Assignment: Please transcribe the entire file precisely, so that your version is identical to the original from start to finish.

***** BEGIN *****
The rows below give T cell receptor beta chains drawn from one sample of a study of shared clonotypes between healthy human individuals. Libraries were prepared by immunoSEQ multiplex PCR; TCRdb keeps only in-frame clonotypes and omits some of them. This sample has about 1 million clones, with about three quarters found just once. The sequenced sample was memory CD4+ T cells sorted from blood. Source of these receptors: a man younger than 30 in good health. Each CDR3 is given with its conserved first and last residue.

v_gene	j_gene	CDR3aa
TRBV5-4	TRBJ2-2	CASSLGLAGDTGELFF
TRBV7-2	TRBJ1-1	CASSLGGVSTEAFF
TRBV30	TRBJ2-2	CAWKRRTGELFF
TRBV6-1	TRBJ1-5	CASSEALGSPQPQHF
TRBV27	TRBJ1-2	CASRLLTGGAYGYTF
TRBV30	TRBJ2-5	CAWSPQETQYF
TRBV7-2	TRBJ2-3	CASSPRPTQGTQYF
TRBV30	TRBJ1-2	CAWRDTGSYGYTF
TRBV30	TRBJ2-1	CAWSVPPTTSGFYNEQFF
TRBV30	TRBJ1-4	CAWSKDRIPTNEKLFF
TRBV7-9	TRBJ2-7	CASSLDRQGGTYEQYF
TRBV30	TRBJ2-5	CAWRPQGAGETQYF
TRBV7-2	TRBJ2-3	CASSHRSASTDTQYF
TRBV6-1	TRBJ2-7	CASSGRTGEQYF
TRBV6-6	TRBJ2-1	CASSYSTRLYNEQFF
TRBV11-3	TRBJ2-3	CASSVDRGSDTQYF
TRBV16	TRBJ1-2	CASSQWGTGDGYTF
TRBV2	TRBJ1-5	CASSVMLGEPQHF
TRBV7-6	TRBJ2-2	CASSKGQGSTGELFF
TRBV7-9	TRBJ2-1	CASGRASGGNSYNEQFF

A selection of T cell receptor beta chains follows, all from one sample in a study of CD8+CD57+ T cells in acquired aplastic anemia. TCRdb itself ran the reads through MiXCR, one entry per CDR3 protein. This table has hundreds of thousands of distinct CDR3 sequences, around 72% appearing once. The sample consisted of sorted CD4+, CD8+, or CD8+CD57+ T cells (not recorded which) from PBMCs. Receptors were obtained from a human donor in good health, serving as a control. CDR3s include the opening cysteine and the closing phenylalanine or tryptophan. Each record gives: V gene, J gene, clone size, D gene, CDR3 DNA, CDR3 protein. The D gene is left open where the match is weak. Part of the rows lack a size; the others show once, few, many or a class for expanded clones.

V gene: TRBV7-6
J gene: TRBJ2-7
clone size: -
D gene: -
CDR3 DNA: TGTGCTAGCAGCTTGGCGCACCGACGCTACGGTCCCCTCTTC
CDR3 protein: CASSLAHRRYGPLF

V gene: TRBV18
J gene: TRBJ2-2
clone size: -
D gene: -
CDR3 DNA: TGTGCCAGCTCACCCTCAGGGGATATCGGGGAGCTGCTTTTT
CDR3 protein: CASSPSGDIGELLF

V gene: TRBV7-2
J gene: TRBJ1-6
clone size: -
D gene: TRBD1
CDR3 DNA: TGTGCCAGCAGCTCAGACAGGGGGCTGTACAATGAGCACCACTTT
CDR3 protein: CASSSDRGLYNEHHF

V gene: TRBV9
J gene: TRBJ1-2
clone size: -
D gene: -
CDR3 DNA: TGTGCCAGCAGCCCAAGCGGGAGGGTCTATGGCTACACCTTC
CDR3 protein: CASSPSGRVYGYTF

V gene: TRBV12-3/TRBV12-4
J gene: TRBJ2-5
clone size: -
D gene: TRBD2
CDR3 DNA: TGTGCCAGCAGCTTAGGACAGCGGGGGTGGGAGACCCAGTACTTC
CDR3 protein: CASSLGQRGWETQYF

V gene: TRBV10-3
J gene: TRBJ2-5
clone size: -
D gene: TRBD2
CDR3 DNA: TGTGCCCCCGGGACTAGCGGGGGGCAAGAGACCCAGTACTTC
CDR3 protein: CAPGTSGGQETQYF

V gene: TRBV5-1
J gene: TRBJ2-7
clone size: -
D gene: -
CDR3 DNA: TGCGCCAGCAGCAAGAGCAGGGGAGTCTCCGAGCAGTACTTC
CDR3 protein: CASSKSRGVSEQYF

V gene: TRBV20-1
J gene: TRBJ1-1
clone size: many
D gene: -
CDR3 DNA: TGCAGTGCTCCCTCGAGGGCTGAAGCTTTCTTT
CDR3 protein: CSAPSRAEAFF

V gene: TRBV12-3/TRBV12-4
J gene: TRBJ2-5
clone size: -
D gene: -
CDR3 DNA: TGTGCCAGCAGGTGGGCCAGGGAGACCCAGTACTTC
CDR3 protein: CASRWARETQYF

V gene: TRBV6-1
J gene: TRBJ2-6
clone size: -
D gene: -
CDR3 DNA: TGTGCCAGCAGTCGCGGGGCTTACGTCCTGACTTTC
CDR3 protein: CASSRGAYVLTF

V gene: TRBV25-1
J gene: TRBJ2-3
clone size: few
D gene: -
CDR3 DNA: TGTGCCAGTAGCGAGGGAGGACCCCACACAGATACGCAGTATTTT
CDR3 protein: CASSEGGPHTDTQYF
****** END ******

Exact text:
The rows below give T cell receptor beta chains drawn from one sample of a study of shared clonotypes between healthy human individuals. Libraries were prepared by immunoSEQ multiplex PCR; TCRdb keeps only in-frame clonotypes and omits some of them. This sample has about 1 million clones, with about three quarters found just once. The sequenced sample was memory CD4+ T cells sorted from blood. Source of these receptors: a man younger than 30 in good health. Each CDR3 is given with its conserved first and last residue.

v_gene	j_gene	CDR3aa
TRBV5-4	TRBJ2-2	CASSLGLAGDTGELFF
TRBV7-2	TRBJ1-1	CASSLGGVSTEAFF
TRBV30	TRBJ2-2	CAWKRRTGELFF
TRBV6-1	TRBJ1-5	CASSEALGSPQPQHF
TRBV27	TRBJ1-2	CASRLLTGGAYGYTF
TRBV30	TRBJ2-5	CAWSPQETQYF
TRBV7-2	TRBJ2-3	CASSPRPTQGTQYF
TRBV30	TRBJ1-2	CAWRDTGSYGYTF
TRBV30	TRBJ2-1	CAWSVPPTTSGFYNEQFF
TRBV30	TRBJ1-4	CAWSKDRIPTNEKLFF
TRBV7-9	TRBJ2-7	CASSLDRQGGTYEQYF
TRBV30	TRBJ2-5	CAWRPQGAGETQYF
TRBV7-2	TRBJ2-3	CASSHRSASTDTQYF
TRBV6-1	TRBJ2-7	CASSGRTGEQYF
TRBV6-6	TRBJ2-1	CASSYSTRLYNEQFF
TRBV11-3	TRBJ2-3	CASSVDRGSDTQYF
TRBV16	TRBJ1-2	CASSQWGTGDGYTF
TRBV2	TRBJ1-5	CASSVMLGEPQHF
TRBV7-6	TRBJ2-2	CASSKGQGSTGELFF
TRBV7-9	TRBJ2-1	CASGRASGGNSYNEQFF

A selection of T cell receptor beta chains follows, all from one sample in a study of CD8+CD57+ T cells in acquired aplastic anemia. TCRdb itself ran the reads through MiXCR, one entry per CDR3 protein. This table has hundreds of thousands of distinct CDR3 sequences, around 72% appearing once. The sample consisted of sorted CD4+, CD8+, or CD8+CD57+ T cells (not recorded which) from PBMCs. Receptors were obtained from a human donor in good health, serving as a control. CDR3s include the opening cysteine and the closing phenylalanine or tryptophan. Each record gives: V gene, J gene, clone size, D gene, CDR3 DNA, CDR3 protein. The D gene is left open where the match is weak. Part of the rows lack a size; the others show once, few, many or a class for expanded clones.

V gene: TRBV7-6
J gene: TRBJ2-7
clone size: -
D gene: -
CDR3 DNA: TGTGCTAGCAGCTTGGCGCACCGACGCTACGGTCCCCTCTTC
CDR3 protein: CASSLAHRRYGPLF

V gene: TRBV18
J gene: TRBJ2-2
clone size: -
D gene: -
CDR3 DNA: TGTGCCAGCTCACCCTCAGGGGATATCGGGGAGCTGCTTTTT
CDR3 protein: CASSPSGDIGELLF

V gene: TRBV7-2
J gene: TRBJ1-6
clone size: -
D gene: TRBD1
CDR3 DNA: TGTGCCAGCAGCTCAGACAGGGGGCTGTACAATGAGCACCACTTT
CDR3 protein: CASSSDRGLYNEHHF

V gene: TRBV9
J gene: TRBJ1-2
clone size: -
D gene: -
CDR3 DNA: TGTGCCAGCAGCCCAAGCGGGAGGGTCTATGGCTACACCTTC
CDR3 protein: CASSPSGRVYGYTF

V gene: TRBV12-3/TRBV12-4
J gene: TRBJ2-5
clone size: -
D gene: TRBD2
CDR3 DNA: TGTGCCAGCAGCTTAGGACAGCGGGGGTGGGAGACCCAGTACTTC
CDR3 protein: CASSLGQRGWETQYF

V gene: TRBV10-3
J gene: TRBJ2-5
clone size: -
D gene: TRBD2
CDR3 DNA: TGTGCCCCCGGGACTAGCGGGGGGCAAGAGACCCAGTACTTC
CDR3 protein: CAPGTSGGQETQYF

V gene: TRBV5-1
J gene: TRBJ2-7
clone size: -
D gene: -
CDR3 DNA: TGCGCCAGCAGCAAGAGCAGGGGAGTCTCCGAGCAGTACTTC
CDR3 protein: CASSKSRGVSEQYF

V gene: TRBV20-1
J gene: TRBJ1-1
clone size: many
D gene: -
CDR3 DNA: TGCAGTGCTCCCTCGAGGGCTGAAGCTTTCTTT
CDR3 protein: CSAPSRAEAFF

V gene: TRBV12-3/TRBV12-4
J gene: TRBJ2-5
clone size: -
D gene: -
CDR3 DNA: TGTGCCAGCAGGTGGGCCAGGGAGACCCAGTACTTC
CDR3 protein: CASRWARETQYF

V gene: TRBV6-1
J gene: TRBJ2-6
clone size: -
D gene: -
CDR3 DNA: TGTGCCAGCAGTCGCGGGGCTTACGTCCTGACTTTC
CDR3 protein: CASSRGAYVLTF

V gene: TRBV25-1
J gene: TRBJ2-3
clone size: few
D gene: -
CDR3 DNA: TGTGCCAGTAGCGAGGGAGGACCCCACACAGATACGCAGTATTTT
CDR3 protein: CASSEGGPHTDTQYF